That would be cool!!!!! I am very impressed with what has been done with the Heritage line. They could very easily have ditched it but instead revamped it and made it better than ever.

I wonder what the total sales of all Heritage speakers is? And how many of each would be interesting.

I spotted Klipsch on engadget the other day http://www.engadgethd.com/2008/07/13/klipsch-adds-six-models-to-its-palladium-speaker-lineup/

and http://www.techgadgets.in/home-entertainment/2008/09/klipsch-palladium-home-theater-speakers-p-38f-p-37f-p-17b-p-27c-p-27s-and-p-312w-introduced/

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If I ever change what is upstairs...I will probably go this route.

Yeah, but isn't that the system you never listen to? :)

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That's a nice Woody, but you realize that's a Fuel Injected Corvette sitting beside it, probably a FI 396 ...... Sweet !!!! Rare indeed ......

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That's a nice Woody, but you realize that's a Fuel Injected Corvette sitting beside it, probably a FI 396 ...... Sweet !!!! Rare indeed ......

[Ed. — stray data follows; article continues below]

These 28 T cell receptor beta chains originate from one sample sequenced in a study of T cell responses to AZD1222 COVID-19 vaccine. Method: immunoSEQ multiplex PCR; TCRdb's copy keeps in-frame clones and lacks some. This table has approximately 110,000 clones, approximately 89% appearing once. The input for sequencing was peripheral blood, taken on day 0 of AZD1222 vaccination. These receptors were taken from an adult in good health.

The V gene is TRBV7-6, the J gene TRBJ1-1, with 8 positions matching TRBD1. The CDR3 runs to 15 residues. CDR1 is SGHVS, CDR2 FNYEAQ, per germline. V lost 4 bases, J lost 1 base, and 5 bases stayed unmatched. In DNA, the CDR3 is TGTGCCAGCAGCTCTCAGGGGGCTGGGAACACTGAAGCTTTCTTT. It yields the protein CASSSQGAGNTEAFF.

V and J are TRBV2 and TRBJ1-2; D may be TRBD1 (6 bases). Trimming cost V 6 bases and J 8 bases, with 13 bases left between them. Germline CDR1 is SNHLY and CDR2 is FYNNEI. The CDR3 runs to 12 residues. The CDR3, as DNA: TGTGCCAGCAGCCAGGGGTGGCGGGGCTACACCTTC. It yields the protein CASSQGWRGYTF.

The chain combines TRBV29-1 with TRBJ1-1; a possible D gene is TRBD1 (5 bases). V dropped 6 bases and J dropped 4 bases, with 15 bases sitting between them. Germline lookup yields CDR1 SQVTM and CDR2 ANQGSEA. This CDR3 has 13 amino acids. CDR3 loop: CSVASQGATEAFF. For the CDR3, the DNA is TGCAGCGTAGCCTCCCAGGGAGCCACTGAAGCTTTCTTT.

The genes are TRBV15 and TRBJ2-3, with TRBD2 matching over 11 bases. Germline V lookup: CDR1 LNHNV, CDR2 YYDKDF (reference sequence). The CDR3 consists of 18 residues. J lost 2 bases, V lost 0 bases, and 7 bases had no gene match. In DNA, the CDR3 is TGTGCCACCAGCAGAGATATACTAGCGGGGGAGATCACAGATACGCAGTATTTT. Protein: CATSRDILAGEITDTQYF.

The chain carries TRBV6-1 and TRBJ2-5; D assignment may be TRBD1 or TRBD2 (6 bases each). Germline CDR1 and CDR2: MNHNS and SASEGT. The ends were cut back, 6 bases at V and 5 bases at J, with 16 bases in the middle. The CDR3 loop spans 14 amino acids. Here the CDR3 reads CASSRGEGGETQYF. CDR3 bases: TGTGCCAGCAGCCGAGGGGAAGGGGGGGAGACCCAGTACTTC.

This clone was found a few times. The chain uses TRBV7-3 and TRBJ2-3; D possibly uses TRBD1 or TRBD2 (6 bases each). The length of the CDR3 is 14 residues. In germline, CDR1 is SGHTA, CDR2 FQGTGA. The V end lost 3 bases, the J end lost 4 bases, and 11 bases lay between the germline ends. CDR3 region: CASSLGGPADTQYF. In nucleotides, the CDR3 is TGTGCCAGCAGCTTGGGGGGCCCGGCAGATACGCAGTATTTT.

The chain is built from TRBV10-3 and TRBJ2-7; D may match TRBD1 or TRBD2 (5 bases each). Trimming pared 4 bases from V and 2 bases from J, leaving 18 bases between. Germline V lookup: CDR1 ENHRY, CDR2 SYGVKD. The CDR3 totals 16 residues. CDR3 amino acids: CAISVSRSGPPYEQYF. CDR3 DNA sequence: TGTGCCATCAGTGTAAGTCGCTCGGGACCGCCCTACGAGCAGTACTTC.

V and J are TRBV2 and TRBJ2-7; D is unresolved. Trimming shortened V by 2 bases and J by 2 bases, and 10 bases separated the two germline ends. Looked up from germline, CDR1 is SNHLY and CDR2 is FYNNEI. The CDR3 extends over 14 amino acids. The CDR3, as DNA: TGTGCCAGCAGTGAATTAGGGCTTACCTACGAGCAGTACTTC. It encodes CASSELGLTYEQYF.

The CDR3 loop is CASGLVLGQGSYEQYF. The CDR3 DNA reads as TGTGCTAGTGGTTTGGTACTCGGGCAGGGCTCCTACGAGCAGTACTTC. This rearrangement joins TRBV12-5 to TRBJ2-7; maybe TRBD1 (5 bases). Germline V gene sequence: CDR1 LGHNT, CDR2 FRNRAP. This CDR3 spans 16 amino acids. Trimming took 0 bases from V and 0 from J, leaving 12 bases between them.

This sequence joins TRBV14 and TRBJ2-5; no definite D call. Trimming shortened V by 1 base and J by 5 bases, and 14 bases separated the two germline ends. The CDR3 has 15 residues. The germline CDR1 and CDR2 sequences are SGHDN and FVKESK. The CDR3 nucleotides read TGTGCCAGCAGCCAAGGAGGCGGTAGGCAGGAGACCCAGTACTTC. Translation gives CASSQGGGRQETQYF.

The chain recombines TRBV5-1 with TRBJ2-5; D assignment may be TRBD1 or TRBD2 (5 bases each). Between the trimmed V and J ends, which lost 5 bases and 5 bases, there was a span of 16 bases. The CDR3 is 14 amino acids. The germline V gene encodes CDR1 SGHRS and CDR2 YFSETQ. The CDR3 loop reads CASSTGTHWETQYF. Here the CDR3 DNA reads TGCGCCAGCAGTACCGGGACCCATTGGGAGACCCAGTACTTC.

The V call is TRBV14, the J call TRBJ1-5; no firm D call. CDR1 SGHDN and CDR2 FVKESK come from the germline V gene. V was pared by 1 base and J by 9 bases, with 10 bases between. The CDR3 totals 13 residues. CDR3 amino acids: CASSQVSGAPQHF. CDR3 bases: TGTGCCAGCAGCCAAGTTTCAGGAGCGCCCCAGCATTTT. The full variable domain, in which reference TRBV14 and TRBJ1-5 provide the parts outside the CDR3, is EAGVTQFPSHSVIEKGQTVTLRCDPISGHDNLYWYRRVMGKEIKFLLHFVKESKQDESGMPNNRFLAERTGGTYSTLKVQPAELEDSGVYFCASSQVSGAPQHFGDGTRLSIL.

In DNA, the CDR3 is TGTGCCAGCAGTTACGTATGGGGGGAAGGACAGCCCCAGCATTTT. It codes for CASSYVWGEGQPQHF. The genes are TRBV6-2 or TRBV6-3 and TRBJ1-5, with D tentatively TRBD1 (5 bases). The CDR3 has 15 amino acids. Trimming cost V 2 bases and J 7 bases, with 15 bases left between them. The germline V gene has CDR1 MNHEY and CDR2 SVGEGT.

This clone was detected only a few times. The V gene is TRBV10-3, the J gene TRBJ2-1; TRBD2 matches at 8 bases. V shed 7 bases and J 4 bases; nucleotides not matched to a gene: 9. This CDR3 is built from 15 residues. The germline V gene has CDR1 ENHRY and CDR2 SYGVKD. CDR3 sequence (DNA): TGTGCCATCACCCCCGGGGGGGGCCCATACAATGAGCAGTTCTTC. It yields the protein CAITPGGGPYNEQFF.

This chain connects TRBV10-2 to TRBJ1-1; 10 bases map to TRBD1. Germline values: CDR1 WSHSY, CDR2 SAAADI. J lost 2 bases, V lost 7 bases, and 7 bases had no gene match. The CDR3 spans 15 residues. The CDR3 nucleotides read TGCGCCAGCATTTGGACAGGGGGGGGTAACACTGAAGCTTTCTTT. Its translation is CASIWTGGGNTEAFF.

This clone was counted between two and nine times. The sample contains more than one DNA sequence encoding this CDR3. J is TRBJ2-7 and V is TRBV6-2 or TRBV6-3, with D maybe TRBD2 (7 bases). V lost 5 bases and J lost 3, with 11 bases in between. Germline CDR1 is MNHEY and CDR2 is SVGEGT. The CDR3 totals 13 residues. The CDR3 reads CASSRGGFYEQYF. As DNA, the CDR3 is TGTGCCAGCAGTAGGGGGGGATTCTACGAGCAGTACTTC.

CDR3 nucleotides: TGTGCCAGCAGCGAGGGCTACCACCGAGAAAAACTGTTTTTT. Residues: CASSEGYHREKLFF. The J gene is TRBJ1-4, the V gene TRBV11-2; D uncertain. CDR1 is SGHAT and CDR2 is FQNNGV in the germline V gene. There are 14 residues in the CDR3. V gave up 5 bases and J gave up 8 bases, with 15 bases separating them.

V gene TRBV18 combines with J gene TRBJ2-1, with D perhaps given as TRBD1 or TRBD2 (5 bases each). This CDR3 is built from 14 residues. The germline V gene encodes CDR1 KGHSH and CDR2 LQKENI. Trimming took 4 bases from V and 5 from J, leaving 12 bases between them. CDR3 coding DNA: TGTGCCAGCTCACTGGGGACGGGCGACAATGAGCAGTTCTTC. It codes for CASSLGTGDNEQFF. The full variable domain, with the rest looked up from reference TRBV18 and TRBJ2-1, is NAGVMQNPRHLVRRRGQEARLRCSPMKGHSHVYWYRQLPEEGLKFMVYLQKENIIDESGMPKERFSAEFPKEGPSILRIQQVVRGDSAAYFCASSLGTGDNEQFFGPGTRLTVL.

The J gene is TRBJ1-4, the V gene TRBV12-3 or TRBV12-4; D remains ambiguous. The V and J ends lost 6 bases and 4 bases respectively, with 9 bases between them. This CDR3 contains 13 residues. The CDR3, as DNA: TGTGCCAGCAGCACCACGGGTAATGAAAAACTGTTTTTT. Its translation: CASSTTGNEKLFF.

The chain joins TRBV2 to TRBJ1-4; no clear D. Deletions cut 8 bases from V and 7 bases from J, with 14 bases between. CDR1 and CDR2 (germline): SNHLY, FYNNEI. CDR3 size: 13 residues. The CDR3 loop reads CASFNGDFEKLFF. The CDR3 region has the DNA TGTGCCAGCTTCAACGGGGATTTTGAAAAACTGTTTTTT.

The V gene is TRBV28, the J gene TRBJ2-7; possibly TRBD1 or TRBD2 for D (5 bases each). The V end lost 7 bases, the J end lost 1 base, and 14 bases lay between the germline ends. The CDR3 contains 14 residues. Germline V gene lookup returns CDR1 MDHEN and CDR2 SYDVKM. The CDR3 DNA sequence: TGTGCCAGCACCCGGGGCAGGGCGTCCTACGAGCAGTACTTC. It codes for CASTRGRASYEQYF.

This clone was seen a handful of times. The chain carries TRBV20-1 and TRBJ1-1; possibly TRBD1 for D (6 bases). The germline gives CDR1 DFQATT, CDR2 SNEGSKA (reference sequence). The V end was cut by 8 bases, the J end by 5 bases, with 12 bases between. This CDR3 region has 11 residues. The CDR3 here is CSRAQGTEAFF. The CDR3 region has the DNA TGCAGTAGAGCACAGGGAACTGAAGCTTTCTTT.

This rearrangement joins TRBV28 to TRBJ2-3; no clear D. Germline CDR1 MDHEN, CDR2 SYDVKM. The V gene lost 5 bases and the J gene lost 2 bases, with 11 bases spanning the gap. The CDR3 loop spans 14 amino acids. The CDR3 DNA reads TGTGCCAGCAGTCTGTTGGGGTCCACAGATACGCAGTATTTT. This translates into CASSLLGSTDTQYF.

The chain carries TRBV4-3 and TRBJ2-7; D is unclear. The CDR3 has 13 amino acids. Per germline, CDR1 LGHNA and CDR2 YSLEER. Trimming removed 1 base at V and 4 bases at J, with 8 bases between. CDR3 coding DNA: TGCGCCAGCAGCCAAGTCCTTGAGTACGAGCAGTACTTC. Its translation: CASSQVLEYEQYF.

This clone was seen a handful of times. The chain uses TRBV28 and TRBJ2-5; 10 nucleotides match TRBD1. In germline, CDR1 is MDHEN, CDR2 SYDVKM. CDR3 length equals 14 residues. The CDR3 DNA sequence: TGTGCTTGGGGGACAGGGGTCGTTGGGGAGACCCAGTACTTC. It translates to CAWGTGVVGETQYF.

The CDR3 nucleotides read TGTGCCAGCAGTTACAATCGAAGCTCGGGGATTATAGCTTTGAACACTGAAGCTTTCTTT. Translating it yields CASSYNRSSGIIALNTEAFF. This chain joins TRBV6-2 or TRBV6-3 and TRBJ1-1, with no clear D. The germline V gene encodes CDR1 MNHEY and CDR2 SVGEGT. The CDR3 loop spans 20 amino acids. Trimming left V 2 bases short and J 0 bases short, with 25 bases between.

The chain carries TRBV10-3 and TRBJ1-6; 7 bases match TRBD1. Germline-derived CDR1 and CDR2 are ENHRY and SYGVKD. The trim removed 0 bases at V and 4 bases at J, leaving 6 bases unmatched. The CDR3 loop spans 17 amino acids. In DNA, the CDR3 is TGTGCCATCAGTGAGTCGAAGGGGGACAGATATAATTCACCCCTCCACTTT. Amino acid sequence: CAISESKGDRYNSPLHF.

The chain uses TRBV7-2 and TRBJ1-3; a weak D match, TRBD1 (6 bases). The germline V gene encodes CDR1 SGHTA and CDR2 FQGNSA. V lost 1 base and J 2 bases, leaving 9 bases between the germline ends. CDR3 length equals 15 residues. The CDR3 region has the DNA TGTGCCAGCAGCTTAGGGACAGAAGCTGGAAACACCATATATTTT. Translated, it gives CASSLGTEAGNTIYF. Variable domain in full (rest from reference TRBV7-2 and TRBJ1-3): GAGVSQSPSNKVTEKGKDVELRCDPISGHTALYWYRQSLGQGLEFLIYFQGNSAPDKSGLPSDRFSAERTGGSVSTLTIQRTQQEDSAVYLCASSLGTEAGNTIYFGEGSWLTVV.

Sorry OB, the 396 or any big block Corvette for that matter never came with fuel injection. 283 and 327 only, 1957-65 [:)]

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I believe they made a Fuel Injected 396 one year only, that's why it's rare ...................

Nope, never made a 396 FI (and don't listen to Springsteen sing about fuelie heads on a 396 in "Racing in the Streets"). The Boss is an awesome song writer, but he got that one wrong big time. There were no fuelie heads made for big blocks during that time. Chevy never sold any big block fuelies to the public during the 60's. There are rumors that a few were built for race and publicity purposes, perhaps that is what you are thinking of.